Market believed to have reached bottom
With prices for luxury homes at Spanish coastal resorts down by as much as 50 per cent from their peak in 2007, the bottom of the market for these properties may have been reached, according to industry experts.
As a sign of the times, a three-bedroom beachfront penthouse on the Costa del Sol marketed for Euro1.3 million (HK$13.49 million) a couple of years ago was purchased for Euro600,000 recently.
Bank of Spain figures show prices for homes along Spain's Mediterranean coast rose by 200 per cent during a lengthy boom from 1996 to 2007. In Andalucia, the Mediterranean coastal region where the Costa del Sol is located, prices rose 243 per cent over that period.
Buying agents said that prices had fallen back by 40 to 50 per cent for upmarket properties on the Costa del Sol to 2004 levels from the 2007 peak. It is the same situation on the Costa Blanca, which is located further north up the coast.
Today, the entry level for upmarket properties on the Costa del Sol is about Euro500,000, on the Costa Blanca, Euro250,000. Lured by these lower prices, buyers are returning to the market for luxury homes.
Barbara Wood, director of buying agency The Property Finders, said: 'Nobody rings a bell when the bottom of a downturn is reached, but in my opinion the number of buyers who are coming forward to buy now, means we have probably reached it, at least in prime locations. We are now seeing discounts of 40 to 50 per cent compared with the peak. If you can find a really motivated seller who just has to get out, then now is the time to deal.'
However, some developers only offered 10 per cent cuts and individual sellers might not reduce asking prices from peak levels.
Demand for mid-market homes, those valued at Euro200,000 to Euro500,000 on the Costa del Sol, and Euro100,000 to Euro250,000 on the Costa Blanca, remains quiet.
The market for low-end properties offered at around Euro200,000 or less on the Costa del Sol (less than Euro100,000 on the Costa Blanca) has collapsed, because of massive oversupply. Spain has an estimated 1 million empty homes, mostly along the Mediterranean coast and around Madrid.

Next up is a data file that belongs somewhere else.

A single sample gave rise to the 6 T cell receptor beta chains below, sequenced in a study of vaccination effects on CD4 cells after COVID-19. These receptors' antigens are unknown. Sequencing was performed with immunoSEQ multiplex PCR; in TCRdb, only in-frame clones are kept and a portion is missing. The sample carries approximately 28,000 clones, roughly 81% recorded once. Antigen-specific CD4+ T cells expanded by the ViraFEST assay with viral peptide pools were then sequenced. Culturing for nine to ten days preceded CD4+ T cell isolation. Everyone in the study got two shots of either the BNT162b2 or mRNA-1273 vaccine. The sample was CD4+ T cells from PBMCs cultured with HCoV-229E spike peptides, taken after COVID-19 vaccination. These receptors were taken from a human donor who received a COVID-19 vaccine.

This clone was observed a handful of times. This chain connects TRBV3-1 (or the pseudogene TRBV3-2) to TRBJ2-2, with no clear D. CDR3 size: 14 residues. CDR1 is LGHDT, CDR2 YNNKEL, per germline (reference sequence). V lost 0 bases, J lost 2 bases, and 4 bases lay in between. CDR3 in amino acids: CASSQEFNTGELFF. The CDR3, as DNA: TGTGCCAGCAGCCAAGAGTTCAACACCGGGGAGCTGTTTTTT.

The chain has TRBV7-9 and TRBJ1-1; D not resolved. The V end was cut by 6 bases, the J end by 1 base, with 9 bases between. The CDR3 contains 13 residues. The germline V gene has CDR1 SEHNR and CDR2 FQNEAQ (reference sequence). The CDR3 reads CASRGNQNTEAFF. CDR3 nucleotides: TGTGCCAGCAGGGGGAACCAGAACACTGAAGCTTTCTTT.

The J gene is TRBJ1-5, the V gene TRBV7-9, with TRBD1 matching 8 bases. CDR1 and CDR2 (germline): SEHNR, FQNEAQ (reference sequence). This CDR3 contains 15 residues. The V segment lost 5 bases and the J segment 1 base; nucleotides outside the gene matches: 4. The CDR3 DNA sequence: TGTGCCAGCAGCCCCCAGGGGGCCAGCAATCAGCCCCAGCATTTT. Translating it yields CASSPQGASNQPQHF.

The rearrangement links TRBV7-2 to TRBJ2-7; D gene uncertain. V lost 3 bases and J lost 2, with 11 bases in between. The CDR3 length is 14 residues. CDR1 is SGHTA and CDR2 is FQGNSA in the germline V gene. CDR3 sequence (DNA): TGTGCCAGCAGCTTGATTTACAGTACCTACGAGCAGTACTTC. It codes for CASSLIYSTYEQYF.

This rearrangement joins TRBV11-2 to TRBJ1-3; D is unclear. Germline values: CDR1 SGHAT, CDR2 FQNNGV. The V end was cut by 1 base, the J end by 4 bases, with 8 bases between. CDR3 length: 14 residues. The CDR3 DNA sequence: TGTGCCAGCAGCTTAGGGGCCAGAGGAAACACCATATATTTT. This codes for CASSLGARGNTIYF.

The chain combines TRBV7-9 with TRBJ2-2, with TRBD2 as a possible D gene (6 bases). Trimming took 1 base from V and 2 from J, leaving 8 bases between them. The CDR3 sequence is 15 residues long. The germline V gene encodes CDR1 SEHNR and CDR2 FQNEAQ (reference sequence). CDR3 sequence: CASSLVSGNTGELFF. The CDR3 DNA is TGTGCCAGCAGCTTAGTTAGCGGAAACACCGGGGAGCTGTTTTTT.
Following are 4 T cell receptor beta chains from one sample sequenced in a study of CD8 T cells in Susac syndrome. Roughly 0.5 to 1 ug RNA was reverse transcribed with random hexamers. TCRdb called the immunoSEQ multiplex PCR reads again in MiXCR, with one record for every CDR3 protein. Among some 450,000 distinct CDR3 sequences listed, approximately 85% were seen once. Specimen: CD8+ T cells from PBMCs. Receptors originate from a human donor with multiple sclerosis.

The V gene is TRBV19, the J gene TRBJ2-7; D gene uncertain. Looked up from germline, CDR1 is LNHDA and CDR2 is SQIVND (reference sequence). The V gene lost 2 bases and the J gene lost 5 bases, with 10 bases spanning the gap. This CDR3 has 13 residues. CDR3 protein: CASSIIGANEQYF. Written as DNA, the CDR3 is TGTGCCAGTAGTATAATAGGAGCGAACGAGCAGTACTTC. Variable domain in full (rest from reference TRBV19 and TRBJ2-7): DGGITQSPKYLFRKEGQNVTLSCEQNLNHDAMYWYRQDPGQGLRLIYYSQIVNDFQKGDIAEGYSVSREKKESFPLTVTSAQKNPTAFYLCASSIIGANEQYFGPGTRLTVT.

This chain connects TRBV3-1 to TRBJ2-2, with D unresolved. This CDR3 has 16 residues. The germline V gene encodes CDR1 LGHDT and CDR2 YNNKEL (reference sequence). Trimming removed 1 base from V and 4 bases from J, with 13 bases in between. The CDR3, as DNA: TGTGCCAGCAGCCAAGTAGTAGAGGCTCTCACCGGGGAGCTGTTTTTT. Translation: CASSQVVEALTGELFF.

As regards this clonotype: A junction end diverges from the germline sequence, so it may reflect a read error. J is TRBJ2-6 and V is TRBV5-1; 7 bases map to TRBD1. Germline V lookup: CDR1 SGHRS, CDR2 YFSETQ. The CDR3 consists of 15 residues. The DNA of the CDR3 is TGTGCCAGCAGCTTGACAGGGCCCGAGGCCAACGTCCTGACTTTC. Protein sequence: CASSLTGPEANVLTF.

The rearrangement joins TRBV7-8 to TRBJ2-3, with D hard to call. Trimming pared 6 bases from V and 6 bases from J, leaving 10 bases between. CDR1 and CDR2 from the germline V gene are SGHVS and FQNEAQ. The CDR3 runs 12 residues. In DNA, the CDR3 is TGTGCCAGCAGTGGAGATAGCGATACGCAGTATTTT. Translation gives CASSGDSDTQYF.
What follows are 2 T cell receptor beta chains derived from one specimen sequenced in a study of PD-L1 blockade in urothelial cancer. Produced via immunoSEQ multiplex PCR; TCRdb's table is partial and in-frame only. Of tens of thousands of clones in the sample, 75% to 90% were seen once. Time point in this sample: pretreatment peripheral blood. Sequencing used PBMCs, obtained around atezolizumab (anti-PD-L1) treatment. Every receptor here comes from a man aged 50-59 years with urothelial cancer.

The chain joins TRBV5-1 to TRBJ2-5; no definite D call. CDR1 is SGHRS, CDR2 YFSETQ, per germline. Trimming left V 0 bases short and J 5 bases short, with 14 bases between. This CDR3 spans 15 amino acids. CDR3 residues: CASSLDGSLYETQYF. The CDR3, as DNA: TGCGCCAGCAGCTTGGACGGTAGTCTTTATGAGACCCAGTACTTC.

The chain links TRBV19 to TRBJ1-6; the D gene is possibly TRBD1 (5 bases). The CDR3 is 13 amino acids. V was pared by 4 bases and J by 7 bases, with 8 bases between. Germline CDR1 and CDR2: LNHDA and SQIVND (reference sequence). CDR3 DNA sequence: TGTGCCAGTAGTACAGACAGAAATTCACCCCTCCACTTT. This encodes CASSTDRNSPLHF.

'As regards the mountains of high-density, identikit apartments in second-rate developments in second-rate locations there is no evidence that buyers are coming forward at all,' Ms Wood said.
'I suggest that this type of product will go even lower and maybe it is too early to enter this market, but any investor should ask themselves whether it is a good buy at any price.'
Inez Rix, co-director of Marbella-based property auctioneer Direct Auctions, said prices for one- and two-bedroom flats in large developments, the type of low-end home most oversupplied, had fallen 30 per cent over the past 12 months.
'Prices will continue to fall as more stock is released on to the market and more importantly as the squeeze hits owners,' she said. 'I have had a steady increase in entries especially with owners now listening and taking off substantial sums in order to shift their properties. Banks are now caught with thousands of units they cannot shift and this will add further pressure to the market.'
In addition, the future of an estimated 40,000 illegally-built homes around Marbella adds to uncertainty among buyers.
Estate agents are confident about the long-term prospects for property markets at Spanish coastal resorts.
According to estate agent Cluttons, which has an office in Marbella, these resorts remain popular with north European holidaymakers and will attract more tourists when new transport links are completed.
These include proposals for a high speed rail link between the Costa del Sol and the Spanish capital, Madrid.
Robert Green, director of developments at Cluttons Resorts, said: 'Malaga airport receives over 10 million visitors each year but the new runway and terminal at the airport, combined with the new high speed train connection from Madrid, the AVE, is set to double tourism in the region. An overland rail extension along the coast of the Costa del Sol will help relieve congestion on the major roads, which in turn are being improved.'
On the Costa del Sol, Ms Wood said, beachside homes, golf apartments and detached villas on hillside locations around Marbella, Puerto Ban?s, San Pedro and Estepona presented the best investment opportunities.
These properties included a new two-bedroom duplex penthouse on the beachfront near Puerto Ban?s marketed at Euro715,000, but bought for Euro418,000.
At the Costa Blanca, investment opportunities were available along the coast from Javea towards Valencia and the Costa del Azahar, she said. These included a three-bedroom detached villa on one square kilometre of land with private pool originally offered for sale at Euro460,000, but reduced to Euro300,000.
'The best deals are being done if the seller is British and repatriating the sale proceeds,' she said. 'The weakness of sterling means that they are able to slash asking prices even lower than euro sellers.'
Prices in Andalucia, where the Costa del Sol is located, rose this much per cent in the period from 1996 to 2007: 243